BOSTON, Mass. — Under the bright lights of TD Garden, anything can happen. As the Harvard men’s hockey team left the ice for a timeout, a last-minute miracle was exactly what it hoped for. With just 1:57 on the clock, Boston College junior defenseman Julius Mattila was whistled for tripping, putting the Crimson in the perfect position to tie the contest and send this Beanpot semifinal into overtime. The goalie was pulled. Harvard’s power play unit, the best in the NCAA heading into the matchup, took its position. The following two minutes contained net-mouth scrambles and desperate keep-ins, but no Crimson goal.
For the second year in a row, No. 17 Harvard (11-7-3, 8-5-2 ECAC) was served with disappointment at the Beanpot, this time at the hands of the Eagles (10-12-3, 9-4-3 Hockey East) in a tight 2-1 game. BC nabbed its first ticket to the championship game since winning it three years ago. In the process, the Eagles also beat a regular season non-conference losing streak dating all the way back to 2016.
“I thought the game was pretty much back and forth for the most part,” said Crimson head coach Ted Donato ’91. “For me, I was I think frustrated with the amount of time we spent in the box. It made it difficult for us to get any kind of flow in the game…. [BC goaltender] Woll made the saves that they needed late in the game.”
A disjointed first period saw Harvard outshoot BC, 8-5, but the Crimson could not capitalize on either of its power plays. Meanwhile, the Eagles had broken the ice less than five minutes into the contest. A promising rush for Harvard resulted in a turnover, springing three BC players away against a lone Crimson defenseman. Nifty passing courtesy of junior Graham McPhee put the puck on the stick of rookie Patrick Giles in the slot, who lifted it over Harvard senior net-minder Michael Lackey. The tally was Giles’s first career goal, giving his team a 1-0 lead.
“Hindsight is 20-20 there,” said Crimson co-captain Michael Floodstrand, recalling the turnover that led to the goal. “[Jack Donato] tried to feed it to me. It was a tough pass to handle, but I’ve got to have those kind of things… A good team like [BC] capitalizes on those.”
At the other end of the ice, junior goaltender Joseph Woll was a steady presence for BC, but had not faced a significant threat yet from Harvard’s offense. The team's vaunted man-advantage squad, operating at an efficiency of 34.3 percent coming into the game, hadn’t been able to set up as effectively as usual. Even worse, having already conceded a goal, the Crimson found itself in the box three times in the middle frame.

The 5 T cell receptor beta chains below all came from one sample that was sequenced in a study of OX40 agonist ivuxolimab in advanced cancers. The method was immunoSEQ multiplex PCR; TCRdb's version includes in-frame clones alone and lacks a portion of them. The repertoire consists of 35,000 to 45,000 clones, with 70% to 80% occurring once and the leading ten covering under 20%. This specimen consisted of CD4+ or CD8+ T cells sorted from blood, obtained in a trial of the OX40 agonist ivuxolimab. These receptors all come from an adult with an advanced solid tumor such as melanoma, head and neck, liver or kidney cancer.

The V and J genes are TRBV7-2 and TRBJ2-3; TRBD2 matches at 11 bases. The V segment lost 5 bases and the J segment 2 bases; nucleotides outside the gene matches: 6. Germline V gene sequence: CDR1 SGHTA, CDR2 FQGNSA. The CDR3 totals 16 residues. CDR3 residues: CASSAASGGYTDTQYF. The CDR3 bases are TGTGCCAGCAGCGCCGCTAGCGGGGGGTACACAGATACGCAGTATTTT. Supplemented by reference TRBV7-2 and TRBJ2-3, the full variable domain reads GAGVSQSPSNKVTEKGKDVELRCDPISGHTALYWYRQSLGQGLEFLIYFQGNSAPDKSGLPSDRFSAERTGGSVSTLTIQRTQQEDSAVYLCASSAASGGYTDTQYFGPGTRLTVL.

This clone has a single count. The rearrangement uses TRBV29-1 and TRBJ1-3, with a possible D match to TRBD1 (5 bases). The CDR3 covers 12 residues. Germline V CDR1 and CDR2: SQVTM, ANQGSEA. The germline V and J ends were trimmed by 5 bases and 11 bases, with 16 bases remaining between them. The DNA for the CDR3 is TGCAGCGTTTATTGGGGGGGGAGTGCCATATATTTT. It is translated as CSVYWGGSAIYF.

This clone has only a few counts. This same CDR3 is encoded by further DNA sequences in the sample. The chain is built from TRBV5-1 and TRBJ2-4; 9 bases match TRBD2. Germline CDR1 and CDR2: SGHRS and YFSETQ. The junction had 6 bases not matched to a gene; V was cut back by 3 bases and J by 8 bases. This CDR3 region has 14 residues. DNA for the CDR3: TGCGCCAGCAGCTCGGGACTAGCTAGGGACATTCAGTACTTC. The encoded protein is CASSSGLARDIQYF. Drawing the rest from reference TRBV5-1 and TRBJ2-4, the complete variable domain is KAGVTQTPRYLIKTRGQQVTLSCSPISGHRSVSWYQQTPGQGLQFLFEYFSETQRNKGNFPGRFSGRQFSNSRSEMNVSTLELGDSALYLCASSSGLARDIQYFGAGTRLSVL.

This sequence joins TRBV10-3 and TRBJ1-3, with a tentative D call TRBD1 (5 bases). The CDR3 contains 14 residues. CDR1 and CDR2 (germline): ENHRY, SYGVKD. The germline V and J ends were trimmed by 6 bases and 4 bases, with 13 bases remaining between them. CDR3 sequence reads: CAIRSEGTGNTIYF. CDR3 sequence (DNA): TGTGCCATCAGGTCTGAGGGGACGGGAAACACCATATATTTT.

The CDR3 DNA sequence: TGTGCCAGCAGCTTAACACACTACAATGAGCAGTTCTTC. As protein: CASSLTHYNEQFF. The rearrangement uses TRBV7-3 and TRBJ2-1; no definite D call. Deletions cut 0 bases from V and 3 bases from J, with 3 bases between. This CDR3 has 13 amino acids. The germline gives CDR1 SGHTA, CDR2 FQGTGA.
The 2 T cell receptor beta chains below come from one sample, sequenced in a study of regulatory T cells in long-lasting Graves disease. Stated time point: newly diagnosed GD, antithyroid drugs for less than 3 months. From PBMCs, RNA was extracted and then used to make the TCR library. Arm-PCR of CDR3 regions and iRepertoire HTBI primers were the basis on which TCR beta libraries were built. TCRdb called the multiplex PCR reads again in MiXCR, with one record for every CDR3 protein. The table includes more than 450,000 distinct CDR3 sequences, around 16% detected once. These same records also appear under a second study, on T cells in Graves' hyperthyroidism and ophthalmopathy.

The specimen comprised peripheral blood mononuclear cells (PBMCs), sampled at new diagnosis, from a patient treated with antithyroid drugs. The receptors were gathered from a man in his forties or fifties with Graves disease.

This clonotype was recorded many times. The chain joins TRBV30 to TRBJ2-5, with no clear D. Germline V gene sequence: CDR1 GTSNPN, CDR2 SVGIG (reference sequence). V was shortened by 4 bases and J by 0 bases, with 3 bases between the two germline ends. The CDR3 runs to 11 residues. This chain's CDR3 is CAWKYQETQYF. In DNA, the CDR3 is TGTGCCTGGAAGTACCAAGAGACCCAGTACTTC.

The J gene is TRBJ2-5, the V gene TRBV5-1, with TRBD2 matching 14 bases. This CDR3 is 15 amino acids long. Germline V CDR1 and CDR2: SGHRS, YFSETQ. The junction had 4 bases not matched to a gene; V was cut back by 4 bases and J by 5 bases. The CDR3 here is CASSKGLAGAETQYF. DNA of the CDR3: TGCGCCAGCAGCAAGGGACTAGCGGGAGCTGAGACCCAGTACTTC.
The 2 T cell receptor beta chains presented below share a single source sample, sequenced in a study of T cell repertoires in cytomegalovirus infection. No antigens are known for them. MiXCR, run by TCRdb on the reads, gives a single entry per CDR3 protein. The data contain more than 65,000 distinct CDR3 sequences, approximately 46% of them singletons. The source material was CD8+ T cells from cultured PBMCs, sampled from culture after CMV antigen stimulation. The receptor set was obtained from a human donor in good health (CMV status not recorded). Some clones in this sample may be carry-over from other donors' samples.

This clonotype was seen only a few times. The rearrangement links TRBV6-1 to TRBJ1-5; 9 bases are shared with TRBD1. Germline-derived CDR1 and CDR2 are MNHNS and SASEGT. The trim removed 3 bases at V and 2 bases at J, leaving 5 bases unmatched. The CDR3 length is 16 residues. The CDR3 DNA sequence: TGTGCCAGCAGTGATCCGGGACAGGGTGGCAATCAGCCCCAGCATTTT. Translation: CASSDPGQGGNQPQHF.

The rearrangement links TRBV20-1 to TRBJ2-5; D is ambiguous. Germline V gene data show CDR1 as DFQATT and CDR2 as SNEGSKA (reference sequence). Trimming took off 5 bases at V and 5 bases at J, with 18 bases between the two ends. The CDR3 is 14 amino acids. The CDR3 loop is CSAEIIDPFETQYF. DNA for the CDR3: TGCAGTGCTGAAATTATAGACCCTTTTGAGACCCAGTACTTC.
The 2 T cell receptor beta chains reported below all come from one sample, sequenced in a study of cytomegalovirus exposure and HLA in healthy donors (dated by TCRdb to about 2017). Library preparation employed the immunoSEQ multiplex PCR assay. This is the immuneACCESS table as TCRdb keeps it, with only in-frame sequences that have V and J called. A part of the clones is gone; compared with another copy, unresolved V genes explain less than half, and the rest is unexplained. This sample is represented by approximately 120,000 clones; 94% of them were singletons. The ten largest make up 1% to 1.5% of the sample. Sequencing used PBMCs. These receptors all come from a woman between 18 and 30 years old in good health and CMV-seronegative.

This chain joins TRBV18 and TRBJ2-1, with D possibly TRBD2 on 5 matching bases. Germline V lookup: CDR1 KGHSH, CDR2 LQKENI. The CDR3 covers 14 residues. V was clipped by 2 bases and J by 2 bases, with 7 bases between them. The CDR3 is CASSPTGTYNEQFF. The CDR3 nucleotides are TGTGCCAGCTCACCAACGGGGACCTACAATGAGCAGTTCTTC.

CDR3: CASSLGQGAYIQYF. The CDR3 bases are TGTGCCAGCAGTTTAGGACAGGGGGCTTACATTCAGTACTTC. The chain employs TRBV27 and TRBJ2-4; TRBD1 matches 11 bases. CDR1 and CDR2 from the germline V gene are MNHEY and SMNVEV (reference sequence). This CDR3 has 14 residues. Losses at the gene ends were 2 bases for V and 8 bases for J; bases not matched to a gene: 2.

Twice in a row the culprit was sophomore forward Henry Bowlby. But luckily for Bowlby and Harvard, that was not his only mark on the box score. Midway through the second period, junior defenseman John Marino wove his way into the offensive zone, curling behind the net to center for Bowlby in the slot. His attempt beat Woll, knotting the game up at one. The teams traded chances through the rest of that period, but the scoreboard stayed the same for over 15 minutes of playing time.
The Eagles broke the stalemate halfway through the third period, again on an odd man rush. This time, rookie Oliver Wahlstrom dropped a pass for fellow freshman Jack McBain, who fired over Lackey’s glove for his sixth goal of the season. Wahlstrom, a former Crimson commit, collected his sixth assist of the year on the play.
“This year’s different,” said McPhee, looking ahead to the championship game. “Everyone in the locker room really trusts each other…. We know if we stick to our system we can get the job done.”
Harvard still had eight more minutes in regulation to bring the contest back to a tie. But penalties had hampered the team all game, and the crucial next few moments were no exception. Another trip to the box put the Crimson under pressure, and ultimately the squad was unable to regain momentum. The closing 6-on-4 was too little, too late.
The semifinal proved very different from the type of contest Harvard usually plays — and thrives — in. It was low-scoring, low in shot volume, and without a single power play tally. That goes both ways for the Crimson, which has struggled on the penalty kill but went a perfect five for five on Monday evening. BC’s aggressive PK certainly benefited from the standout performance of Woll (.964 SV%), who looked in control throughout the game.
“I told Joe Woll, ‘Make a lot of saves,’” joked Eagles coach Jerry York when asked about the team’s penalty-killing strategy. “Your goalie has to be your best PKer. We tried to key in on Fox... [since] he distributes the puck so well…. And we got lucky, we got some bounces too.”
The Eagles did succeed in limiting Harvard’s considerable offensive talent. Of the Crimson’s top five scorers, only one, sophomore defenseman Reilly Walsh, picked up a point on the night. The usual suspects, like junior blue-liner Adam Fox and rookie forwards Casey Dornbach and Jack Drury, were held to three shots each, though Fox did hit the pipe with one of those tries. Meanwhile, co-captains Floodstrand and Lewis Zerter-Gossage, who stole the show against Dartmouth on Friday, were held to two shots and one shot respectively. Harvard’s own defense corps blocked 17 BC attempts on the night, but could not entirely keep the Eagles to the perimeter — both BC goals came from the slot.
A consolation game awaits the Crimson next Monday, against the loser of the semifinal matchup between Northeastern and BU. But while the team’s Beanpot hopes have been quashed, conference play continues this weekend against No. 20 Union. If Harvard wants to fulfill its playoff aspirations, it will need to regroup quickly and return to its winning ways.
—Staff writer Stuti Telidevara can be reached at firstname.lastname@example.org. Follow her on Twitter @StutiTelidevara.